Skip to content

Kearan Gibbs

July 25, 2011

A young boy, who was born with no hands, has his sights set on playing international cricket.

 Kearan Gibbs, 11, is proving to be a talented spin bowler and batsman despite having no arms from the elbow down.

His ambition is to join England’s Disability XI in the next few years.

“I grip it in different ways then it spins,” says Kearan, from Redditch.

“Sometimes I put a fast one on then it straightens. It causes problems for the batsman, he can appeal for LBW, sometimes you can inside edge it and it goes into the slips.”

“He just sort of wedges the ball in the right place,” says Mike Harris, from Astwood Bank Cricket Club.

“He pushes it into his flesh, he has a tiny thumb-like bit of flesh which gives him grip then he throws his arm over, and pulls the ‘thumb’ away to release it. He has no fingers to direct it. To aim is extremely difficult. I don’t know how he does it.

“When he’s batting it’s just as remarkable, he can play a proper shot and compete with the other lads.”

Kearan, who admires England batsmen Ian Bell and Jonathan Trott, has been playing alongside able-bodied players in his school cricket team.

He got his first taste for the game five years ago on a family holiday. Since then he’s been keeping his mum busy.

“He’s always playing cricket in the house,” says Carrie, 29.

“My Lord, I’ve had balls hit me in the back of the head, pictures broken, he’s always got a cricket ball or bat in his hand. At his local club they thought he had a real knack and contacted the ECB, who came and looked at him and said he needed tweeking.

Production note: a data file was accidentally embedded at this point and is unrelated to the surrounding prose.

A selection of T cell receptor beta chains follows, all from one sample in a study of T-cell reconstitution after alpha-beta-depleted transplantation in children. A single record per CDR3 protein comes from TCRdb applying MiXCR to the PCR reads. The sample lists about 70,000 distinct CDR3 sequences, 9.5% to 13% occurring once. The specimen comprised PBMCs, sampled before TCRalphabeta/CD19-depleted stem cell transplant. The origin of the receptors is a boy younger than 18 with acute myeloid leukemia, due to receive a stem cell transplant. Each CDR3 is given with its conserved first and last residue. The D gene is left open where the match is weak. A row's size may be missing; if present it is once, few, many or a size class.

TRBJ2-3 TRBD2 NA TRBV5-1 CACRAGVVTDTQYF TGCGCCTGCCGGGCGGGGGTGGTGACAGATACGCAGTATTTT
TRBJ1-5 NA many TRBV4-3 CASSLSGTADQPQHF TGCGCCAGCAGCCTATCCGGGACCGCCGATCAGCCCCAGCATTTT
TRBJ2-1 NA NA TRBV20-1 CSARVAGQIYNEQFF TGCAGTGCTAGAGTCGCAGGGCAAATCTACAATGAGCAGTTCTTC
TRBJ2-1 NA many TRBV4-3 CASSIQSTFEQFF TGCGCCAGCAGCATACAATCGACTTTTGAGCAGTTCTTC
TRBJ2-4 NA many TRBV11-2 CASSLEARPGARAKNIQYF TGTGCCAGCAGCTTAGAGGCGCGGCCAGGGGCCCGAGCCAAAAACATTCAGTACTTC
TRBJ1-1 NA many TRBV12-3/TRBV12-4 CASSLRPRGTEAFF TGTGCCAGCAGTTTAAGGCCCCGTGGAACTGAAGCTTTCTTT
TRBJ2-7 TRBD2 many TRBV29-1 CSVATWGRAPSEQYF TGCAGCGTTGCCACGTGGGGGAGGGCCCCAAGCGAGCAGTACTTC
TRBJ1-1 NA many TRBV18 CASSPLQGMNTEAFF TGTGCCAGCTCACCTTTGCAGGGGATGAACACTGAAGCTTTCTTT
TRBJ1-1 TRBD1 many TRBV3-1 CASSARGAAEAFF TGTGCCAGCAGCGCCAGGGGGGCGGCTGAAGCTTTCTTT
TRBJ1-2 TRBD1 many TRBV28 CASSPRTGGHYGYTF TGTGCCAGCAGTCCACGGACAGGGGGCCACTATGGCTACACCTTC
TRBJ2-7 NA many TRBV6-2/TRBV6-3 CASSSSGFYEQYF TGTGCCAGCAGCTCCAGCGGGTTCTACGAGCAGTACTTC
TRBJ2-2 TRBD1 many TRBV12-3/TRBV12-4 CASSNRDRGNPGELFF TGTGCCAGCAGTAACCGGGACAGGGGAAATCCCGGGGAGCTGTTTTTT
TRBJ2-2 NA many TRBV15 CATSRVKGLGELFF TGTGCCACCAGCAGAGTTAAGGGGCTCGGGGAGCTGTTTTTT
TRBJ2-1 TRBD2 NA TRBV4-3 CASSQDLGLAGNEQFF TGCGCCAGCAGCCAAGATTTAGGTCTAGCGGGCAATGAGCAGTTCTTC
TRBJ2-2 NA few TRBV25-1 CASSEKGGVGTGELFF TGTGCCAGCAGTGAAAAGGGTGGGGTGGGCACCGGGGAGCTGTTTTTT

“He’s been told to keep his passport up to date as he might be touring internationally by the time he’s 14”.

A spokesperson for the England & Wales Cricket Board said: “We’re very keen to promote cricket for people with disabilities. There are more opportunities now than ever before for disabled cricketers to play the game right up to international level.”

Kearan, who has had nets installed at his home thanks to the charity Well Child practices every day.

The keen sportsman says if he doesn’t achieve his dream of playing international cricket – there’s always golf.

One Comment leave one →
  1. *Stargazer permalink
    July 26, 2011 11:27 am

    Thank You For This Post SameDifference1, I love to read about people like Kearan Gibbs!

    A fun-loving & out-going young lad living positively, virtually ignoring any potential limitations, by something he probably doesn’t see as too much of a disability.
    I can only bow in the face of greatness and wish him well – All The Best Kearan!
    Should he need his passport to compete internationally, I hope that many people will get behind him and his family, in any sponsorship they might need.

    His family and friends must feel immensely proud, and his team-mates blessed with such a skilled player on THEIR side!!

What are you thinking?

Fill in your details below or click an icon to log in: Logo

You are commenting using your account. Log Out /  Change )

Google photo

You are commenting using your Google account. Log Out /  Change )

Twitter picture

You are commenting using your Twitter account. Log Out /  Change )

Facebook photo

You are commenting using your Facebook account. Log Out /  Change )

Connecting to %s

%d bloggers like this: